If Sheila had issues with his relationship with Ikenna and his family thankfully she never mentioned it, these days she could barely form comprehensible sentences, she indulged more in taking “Rizzla” a concoction of cocaine and marijuana that left the user disoriented, aggressive and senile.
He could go for days without seeing his mother return home, she had literally washed her hands of taking care of him, he knew that he had to fend for himself like countless kids on the streets just like him but he swore he would do better. He would not end up being an ordinary street urchin “Agbero” he had bigger plans.
He was surprised one day to meet Sheila in high spirits at the shanty when he decided to stop over to change his slippers early in the afternoon, she was hardly ever home these days, she was with a man but this one appeared a little different from her regular customers. His clothes looked more expensive but his face appeared more hardened. He had a deep scar on the side of his face and he was built like one of those bouncers he saw at the doors in the motels around town. As he was trained he bolted out of the room but his mum called him back.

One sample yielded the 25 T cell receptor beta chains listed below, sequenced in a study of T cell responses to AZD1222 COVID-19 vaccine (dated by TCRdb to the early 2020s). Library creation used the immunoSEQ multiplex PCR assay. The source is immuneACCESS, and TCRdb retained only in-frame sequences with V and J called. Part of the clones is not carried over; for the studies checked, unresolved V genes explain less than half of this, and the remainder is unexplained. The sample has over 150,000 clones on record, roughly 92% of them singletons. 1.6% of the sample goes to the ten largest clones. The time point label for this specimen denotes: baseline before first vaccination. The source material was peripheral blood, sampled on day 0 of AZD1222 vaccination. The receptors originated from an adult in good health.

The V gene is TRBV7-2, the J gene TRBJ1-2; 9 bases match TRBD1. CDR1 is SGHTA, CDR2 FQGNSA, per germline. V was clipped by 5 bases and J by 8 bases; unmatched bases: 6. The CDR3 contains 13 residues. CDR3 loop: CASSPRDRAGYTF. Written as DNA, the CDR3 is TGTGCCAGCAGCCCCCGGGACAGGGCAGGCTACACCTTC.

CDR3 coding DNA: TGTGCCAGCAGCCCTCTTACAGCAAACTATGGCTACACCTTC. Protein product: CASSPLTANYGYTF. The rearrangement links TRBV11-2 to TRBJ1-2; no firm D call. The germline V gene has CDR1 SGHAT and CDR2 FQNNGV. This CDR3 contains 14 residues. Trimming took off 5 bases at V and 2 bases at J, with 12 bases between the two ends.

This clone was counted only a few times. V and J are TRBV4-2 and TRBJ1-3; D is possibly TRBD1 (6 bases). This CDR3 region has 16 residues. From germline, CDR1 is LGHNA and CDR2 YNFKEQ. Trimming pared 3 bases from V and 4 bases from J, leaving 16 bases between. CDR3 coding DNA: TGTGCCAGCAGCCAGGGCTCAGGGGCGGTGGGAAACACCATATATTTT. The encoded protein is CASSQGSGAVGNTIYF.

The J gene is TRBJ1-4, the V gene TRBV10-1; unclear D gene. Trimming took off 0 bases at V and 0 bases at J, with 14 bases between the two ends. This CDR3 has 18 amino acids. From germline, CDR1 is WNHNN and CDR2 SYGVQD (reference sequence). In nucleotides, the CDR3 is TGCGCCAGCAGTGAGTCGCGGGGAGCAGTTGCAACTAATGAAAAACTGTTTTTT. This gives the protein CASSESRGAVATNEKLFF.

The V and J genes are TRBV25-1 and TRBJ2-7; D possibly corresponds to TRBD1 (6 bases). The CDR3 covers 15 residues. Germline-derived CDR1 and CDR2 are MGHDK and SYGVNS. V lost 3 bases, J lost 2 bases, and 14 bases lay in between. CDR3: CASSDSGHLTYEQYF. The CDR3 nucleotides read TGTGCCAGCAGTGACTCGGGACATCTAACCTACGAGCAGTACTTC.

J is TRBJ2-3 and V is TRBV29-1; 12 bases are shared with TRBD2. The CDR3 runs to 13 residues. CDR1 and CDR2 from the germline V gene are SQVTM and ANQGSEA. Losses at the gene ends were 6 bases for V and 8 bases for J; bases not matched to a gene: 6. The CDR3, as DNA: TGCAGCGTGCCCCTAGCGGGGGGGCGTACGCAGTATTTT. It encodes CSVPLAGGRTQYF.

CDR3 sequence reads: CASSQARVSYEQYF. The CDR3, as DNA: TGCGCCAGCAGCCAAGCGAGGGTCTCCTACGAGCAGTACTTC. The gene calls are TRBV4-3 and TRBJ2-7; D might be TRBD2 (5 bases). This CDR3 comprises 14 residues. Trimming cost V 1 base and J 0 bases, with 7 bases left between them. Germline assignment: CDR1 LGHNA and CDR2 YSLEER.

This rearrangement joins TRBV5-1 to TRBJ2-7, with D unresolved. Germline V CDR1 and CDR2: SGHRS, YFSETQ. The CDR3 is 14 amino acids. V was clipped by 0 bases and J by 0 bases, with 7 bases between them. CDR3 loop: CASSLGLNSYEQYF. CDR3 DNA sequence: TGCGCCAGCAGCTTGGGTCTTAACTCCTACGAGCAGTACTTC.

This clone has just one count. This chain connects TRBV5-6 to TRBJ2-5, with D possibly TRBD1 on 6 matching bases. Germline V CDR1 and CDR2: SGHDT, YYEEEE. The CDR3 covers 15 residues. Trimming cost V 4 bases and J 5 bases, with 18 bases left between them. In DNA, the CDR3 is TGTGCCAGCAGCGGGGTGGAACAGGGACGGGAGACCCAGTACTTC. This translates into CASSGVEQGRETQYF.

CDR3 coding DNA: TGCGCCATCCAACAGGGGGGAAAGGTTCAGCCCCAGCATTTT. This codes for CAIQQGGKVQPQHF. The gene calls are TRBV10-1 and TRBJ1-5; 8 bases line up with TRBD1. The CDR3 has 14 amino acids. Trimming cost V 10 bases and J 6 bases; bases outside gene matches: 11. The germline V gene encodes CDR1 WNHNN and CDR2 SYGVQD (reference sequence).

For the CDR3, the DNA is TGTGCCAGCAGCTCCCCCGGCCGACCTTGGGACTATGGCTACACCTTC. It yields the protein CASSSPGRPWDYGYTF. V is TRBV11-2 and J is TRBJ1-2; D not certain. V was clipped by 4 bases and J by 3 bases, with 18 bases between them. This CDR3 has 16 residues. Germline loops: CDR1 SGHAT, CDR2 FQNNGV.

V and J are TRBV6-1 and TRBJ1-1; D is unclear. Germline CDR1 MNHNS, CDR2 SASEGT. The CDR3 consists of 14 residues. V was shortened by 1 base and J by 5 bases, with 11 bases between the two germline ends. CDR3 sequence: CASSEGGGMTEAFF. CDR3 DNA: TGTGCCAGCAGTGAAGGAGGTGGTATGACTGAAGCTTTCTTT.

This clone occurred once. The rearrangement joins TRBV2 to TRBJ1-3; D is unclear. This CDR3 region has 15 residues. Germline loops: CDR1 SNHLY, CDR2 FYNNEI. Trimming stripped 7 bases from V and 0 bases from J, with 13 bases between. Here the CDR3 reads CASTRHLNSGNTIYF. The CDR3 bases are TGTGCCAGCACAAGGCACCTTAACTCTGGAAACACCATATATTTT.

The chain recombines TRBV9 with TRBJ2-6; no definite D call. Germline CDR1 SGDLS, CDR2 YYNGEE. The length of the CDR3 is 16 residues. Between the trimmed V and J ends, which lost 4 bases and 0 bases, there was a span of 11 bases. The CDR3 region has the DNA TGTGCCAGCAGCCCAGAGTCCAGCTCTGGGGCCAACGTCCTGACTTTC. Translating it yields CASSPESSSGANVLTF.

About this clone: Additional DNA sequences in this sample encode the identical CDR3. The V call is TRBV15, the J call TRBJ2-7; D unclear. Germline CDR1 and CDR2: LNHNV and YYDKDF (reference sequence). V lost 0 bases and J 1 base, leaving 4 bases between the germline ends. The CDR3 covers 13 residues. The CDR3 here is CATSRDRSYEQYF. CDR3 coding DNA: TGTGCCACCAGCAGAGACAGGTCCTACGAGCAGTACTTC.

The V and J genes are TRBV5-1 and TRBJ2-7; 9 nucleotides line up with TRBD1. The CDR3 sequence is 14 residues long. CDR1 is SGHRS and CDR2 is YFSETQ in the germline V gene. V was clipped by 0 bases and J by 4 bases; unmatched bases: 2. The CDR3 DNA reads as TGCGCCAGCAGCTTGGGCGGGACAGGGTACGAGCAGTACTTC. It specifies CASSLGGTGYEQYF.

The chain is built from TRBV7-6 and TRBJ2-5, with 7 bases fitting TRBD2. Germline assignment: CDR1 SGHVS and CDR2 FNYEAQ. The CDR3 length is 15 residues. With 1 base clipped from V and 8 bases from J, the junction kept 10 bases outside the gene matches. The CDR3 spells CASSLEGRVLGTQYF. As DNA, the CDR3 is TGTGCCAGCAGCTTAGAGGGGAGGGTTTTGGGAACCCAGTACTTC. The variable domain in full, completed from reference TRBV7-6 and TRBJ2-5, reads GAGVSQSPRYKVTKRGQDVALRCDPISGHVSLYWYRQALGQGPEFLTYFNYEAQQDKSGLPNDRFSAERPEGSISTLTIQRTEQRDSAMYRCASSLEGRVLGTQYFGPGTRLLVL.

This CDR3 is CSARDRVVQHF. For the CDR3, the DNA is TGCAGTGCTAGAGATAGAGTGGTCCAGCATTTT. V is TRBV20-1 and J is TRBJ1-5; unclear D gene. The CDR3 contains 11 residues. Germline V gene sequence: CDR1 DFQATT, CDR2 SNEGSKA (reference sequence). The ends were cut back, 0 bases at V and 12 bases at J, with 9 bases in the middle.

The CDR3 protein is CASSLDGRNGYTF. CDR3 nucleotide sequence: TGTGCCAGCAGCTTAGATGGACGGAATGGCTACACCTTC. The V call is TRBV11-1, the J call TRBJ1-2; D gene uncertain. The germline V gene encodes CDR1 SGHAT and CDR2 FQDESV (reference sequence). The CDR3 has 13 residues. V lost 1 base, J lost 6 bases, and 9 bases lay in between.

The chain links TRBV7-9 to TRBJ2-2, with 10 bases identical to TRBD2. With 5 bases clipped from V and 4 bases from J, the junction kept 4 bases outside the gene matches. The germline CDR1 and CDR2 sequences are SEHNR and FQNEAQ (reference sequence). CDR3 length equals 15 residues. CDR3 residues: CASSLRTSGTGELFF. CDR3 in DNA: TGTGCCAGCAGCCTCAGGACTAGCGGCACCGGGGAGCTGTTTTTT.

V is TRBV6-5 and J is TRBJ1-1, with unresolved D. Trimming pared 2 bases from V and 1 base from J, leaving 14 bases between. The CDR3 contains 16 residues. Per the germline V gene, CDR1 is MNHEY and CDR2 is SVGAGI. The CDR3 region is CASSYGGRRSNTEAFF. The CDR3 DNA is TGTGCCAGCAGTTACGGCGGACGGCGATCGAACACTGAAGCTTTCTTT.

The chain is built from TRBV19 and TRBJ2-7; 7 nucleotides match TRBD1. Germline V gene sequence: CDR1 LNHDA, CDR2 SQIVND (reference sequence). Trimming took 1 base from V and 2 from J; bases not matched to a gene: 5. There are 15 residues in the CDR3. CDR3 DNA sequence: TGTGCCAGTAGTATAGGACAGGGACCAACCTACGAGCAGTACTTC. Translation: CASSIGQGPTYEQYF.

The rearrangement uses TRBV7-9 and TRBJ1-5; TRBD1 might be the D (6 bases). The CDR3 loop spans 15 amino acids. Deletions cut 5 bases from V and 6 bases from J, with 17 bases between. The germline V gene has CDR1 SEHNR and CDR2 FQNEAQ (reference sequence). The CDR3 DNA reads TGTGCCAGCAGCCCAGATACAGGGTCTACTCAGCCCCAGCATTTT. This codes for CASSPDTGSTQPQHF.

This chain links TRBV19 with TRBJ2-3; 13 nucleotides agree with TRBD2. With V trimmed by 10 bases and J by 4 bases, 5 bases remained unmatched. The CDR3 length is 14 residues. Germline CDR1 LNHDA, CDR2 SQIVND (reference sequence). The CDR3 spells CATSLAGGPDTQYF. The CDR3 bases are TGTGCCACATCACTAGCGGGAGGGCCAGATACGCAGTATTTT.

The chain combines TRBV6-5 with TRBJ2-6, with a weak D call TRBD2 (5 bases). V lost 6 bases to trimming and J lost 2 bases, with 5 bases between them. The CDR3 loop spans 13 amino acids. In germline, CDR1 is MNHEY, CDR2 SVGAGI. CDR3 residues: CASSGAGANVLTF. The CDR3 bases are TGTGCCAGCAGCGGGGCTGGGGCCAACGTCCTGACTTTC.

“Donald come here!” he was shocked, she never allowed him come in when she was entertaining me. “come jare where you wan run go?” “come sidon”
Reluctantly he came in, he knew his mother was a prostitute and he hated the men she slept with.he wondered what had changed with this one.
“Okiri na the boy be dis?” Sheila offered by way of introduction smiling from ear to ear.
“wetin be your name!” the man barked, his voice was rougher than his looks, Donald almost jumped with fright.
“Donald sir, my name is Donald”
“Shuo Sheila this one dey speak grammar o” “you send am go school ni?”
“School ke, God forbid, na sharp boy, I no tell you say na sharp boy.”
“erm Donald” “Oya come show your papa that book wey you dey read?”
“Papa ke?” Donald queried, shock written all over his face.
“I don warn you no dey ask me too much question, bring the book come jor”